Today: Apr 21, 2024

Mock Crash: Program aims to inform students about drunk driving

Robin Glynn – General Assignment Report

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With December being National Drunk Driving Awareness month, the Drug and Alcohol Resource Center is preparing to show students the consequences of drinking, doing drugs and texting while driving.

The drug and Alcohol resource center’s Mock Crash event, which was originally scheduled for Nov. 7, has been postponed and will now take place on Dec. 5.

“We want to raise awareness of drinking and driving,” said Stephanie Carli, Drug and Alcohol Resource Center graduate intern.

The DARC held their annual mock crash outside of Wilkinson Hall with student volunteers. Students witnessed the consequences of drinking, doing drugs and texting while driving, as well as walking while texting, listening to music and not paying attention to oncoming cars.

“There will be a run down of steps of what happens,” said Carli, in terms of what occurs after a crash.

Students like Amanda Currier think the mock car crash is a good idea.

“It is a good idea,” said Carrier. “It is important to see a live scenario.”

Sarah Michaud, director of DARC, said that drunk driving awareness is an issue that people are passionate about.

“It is a passionate issue for students,” said Michaud. ‘It is a neat way to create awareness.”

The mock crash also includes students wearing black and their faces painted white. They will represent someone who died from an accident.

“Flags will be put around the Academic Quad, representing someone who has died,” said Carli.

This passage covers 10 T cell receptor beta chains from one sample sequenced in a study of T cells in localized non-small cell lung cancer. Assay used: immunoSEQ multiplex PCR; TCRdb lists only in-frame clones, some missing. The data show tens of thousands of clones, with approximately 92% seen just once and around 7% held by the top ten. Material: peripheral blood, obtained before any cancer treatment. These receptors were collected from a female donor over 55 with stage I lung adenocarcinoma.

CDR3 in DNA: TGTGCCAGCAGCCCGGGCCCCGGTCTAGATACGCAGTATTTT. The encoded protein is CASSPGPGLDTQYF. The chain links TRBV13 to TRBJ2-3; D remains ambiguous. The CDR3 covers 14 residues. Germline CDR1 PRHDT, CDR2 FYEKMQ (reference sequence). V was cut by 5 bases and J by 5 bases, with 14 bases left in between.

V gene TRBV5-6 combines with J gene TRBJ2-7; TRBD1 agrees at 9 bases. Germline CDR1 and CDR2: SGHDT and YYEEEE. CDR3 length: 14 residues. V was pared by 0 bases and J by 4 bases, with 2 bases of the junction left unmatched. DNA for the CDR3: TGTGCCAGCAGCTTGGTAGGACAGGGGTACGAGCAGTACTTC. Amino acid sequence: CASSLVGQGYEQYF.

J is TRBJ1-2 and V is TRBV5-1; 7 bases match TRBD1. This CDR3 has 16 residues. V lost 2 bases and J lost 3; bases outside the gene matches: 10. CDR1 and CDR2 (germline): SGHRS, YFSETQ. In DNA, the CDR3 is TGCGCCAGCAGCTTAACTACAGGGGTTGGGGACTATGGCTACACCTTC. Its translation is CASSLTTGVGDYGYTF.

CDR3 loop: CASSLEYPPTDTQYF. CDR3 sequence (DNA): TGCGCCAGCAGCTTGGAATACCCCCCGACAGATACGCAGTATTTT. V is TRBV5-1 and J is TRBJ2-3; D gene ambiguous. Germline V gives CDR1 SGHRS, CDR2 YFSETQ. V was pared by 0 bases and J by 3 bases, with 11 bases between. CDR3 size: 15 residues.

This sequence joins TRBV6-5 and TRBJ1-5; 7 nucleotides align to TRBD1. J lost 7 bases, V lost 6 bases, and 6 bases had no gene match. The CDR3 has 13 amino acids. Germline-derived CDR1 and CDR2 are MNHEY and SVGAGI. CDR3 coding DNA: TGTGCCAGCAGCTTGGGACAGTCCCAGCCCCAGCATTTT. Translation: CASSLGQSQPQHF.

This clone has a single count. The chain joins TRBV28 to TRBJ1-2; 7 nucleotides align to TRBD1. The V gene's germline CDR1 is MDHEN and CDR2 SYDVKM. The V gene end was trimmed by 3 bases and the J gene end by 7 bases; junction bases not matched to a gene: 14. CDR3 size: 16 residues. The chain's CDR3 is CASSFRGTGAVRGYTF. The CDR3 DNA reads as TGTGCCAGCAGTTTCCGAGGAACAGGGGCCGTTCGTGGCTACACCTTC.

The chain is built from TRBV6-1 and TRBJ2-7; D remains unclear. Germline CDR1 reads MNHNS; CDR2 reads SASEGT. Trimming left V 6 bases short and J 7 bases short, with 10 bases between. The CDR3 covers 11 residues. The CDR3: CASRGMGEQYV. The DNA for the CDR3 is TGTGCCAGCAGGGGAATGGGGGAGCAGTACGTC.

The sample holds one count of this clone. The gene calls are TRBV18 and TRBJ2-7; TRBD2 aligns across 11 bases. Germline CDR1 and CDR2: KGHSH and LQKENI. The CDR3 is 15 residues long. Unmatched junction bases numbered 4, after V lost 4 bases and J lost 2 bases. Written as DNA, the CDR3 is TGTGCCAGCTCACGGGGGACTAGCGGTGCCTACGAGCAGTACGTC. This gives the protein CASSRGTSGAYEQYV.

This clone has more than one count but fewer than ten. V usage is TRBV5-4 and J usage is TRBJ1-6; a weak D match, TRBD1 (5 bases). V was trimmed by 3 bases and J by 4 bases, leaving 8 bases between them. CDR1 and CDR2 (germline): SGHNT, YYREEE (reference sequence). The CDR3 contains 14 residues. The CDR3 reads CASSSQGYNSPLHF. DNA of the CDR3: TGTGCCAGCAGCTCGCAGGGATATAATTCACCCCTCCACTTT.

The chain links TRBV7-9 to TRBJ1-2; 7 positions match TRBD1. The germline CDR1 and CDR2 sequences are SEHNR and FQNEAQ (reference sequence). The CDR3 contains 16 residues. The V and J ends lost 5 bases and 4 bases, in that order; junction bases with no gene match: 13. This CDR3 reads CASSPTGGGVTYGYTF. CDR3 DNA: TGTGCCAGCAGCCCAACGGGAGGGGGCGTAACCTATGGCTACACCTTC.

Following the Mock Crash, students can hear the story of Mark Sterner; a driver who caused the deaths of his three friends while on Spring Break.

According to Michaud, three months before graduation, Sterner and four of his fraternity brothers and best friends headed on Spring Break. On the final night, they decided the least drunk would drive home.

The next morning, three of the men were dead and Sterner laid in the hospital critically injured and facing three felony counts of DUI manslaughter. Sterner ended up in prison for his role in the death of his three friends.

“The Drug and Alcohol Resource Center does an annual educational prevention program on drinking and driving,” said Michaud, “and works with students and University Police to form a committee from many of the student organizations to plan the event to raise awareness among the campus community.”

DARC provides students with Brief Alcohol Screening and Intervention for College Students, or BASICS. BASICS is an alcohol skills training program that aims at reducing harmful consumption and associated problems. DARC has another program called R.I.D.E.S., or Reducing Individual Dangers and Encouraging Safety. R.I.D.E.S is designed to offer students a responsible way of transportation when one is needed. R.I.D.E.S is available to students 24 hours a day and can be used for any reason.

According to Michaud, DARC found that in the fatal crashes in 2010, the highest percentage of drunk drivers was from ages 21-24, which caused 34 percent of crashes.

Michaud said every day in America, another 28 people die as a result of drunk driving crashes. On average, one in three people will be involved in a drunk driving crash in a lifetime.

When it comes to the Mock Crash, students like Carrier believe that the day is important.

“Seeing the mock crash will have a bigger impact,” she said.

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